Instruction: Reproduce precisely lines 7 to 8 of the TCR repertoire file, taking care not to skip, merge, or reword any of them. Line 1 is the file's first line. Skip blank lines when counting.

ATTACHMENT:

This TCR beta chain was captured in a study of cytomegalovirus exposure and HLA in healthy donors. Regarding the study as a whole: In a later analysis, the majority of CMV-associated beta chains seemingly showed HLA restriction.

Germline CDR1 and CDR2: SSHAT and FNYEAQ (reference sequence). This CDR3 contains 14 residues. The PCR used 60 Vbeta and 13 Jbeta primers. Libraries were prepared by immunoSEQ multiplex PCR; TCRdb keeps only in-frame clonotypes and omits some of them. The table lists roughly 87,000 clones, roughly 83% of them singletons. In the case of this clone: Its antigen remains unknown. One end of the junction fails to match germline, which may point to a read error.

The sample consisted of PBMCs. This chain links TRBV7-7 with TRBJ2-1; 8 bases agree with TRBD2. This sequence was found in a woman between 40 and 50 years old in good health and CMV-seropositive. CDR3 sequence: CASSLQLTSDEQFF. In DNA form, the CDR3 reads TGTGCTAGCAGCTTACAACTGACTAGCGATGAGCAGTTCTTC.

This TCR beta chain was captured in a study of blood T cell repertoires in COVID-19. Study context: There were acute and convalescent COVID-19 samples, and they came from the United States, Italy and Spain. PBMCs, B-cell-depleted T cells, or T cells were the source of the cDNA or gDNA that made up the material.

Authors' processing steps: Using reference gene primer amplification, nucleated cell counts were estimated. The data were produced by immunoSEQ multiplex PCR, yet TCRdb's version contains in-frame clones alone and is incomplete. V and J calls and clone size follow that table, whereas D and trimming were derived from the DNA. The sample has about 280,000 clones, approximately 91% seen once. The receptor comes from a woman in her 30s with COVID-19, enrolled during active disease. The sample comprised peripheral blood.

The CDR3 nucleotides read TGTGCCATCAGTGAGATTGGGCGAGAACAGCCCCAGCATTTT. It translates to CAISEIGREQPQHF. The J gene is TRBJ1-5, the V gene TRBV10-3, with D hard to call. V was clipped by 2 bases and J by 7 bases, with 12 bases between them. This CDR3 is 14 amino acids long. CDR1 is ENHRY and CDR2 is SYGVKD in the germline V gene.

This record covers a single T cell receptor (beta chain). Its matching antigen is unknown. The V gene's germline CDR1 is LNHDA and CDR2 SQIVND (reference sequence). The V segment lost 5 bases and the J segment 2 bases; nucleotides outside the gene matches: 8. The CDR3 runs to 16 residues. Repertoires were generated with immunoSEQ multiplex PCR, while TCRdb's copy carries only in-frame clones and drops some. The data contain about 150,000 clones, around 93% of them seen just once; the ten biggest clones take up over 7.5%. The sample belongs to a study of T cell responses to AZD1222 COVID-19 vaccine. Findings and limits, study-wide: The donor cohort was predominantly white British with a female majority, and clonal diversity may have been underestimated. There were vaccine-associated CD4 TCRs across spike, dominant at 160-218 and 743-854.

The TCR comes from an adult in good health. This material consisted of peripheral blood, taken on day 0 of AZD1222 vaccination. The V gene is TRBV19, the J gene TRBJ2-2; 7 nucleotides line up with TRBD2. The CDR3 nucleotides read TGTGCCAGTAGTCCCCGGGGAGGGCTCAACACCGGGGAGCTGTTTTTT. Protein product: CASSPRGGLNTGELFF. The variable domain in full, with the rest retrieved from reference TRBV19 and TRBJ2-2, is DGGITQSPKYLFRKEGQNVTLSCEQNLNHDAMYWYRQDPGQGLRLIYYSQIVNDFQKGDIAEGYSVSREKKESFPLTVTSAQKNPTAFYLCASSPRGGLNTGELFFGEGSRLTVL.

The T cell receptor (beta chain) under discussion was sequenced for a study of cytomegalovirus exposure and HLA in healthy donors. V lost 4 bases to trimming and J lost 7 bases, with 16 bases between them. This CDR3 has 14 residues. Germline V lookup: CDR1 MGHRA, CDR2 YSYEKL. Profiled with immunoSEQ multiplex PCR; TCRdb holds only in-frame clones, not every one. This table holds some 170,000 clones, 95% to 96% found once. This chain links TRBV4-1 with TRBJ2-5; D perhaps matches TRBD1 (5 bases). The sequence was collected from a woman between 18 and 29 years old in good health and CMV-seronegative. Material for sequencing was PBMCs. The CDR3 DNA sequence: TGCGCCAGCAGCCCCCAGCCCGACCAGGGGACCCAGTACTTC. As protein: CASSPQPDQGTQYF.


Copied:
This record covers a single T cell receptor (beta chain). Its matching antigen is unknown. The V gene's germline CDR1 is LNHDA and CDR2 SQIVND (reference sequence). The V segment lost 5 bases and the J segment 2 bases; nucleotides outside the gene matches: 8. The CDR3 runs to 16 residues. Repertoires were generated with immunoSEQ multiplex PCR, while TCRdb's copy carries only in-frame clones and drops some. The data contain about 150,000 clones, around 93% of them seen just once; the ten biggest clones take up over 7.5%. The sample belongs to a study of T cell responses to AZD1222 COVID-19 vaccine. Findings and limits, study-wide: The donor cohort was predominantly white British with a female majority, and clonal diversity may have been underestimated. There were vaccine-associated CD4 TCRs across spike, dominant at 160-218 and 743-854.

The TCR comes from an adult in good health. This material consisted of peripheral blood, taken on day 0 of AZD1222 vaccination. The V gene is TRBV19, the J gene TRBJ2-2; 7 nucleotides line up with TRBD2. The CDR3 nucleotides read TGTGCCAGTAGTCCCCGGGGAGGGCTCAACACCGGGGAGCTGTTTTTT. Protein product: CASSPRGGLNTGELFF. The variable domain in full, with the rest retrieved from reference TRBV19 and TRBJ2-2, is DGGITQSPKYLFRKEGQNVTLSCEQNLNHDAMYWYRQDPGQGLRLIYYSQIVNDFQKGDIAEGYSVSREKKESFPLTVTSAQKNPTAFYLCASSPRGGLNTGELFFGEGSRLTVL.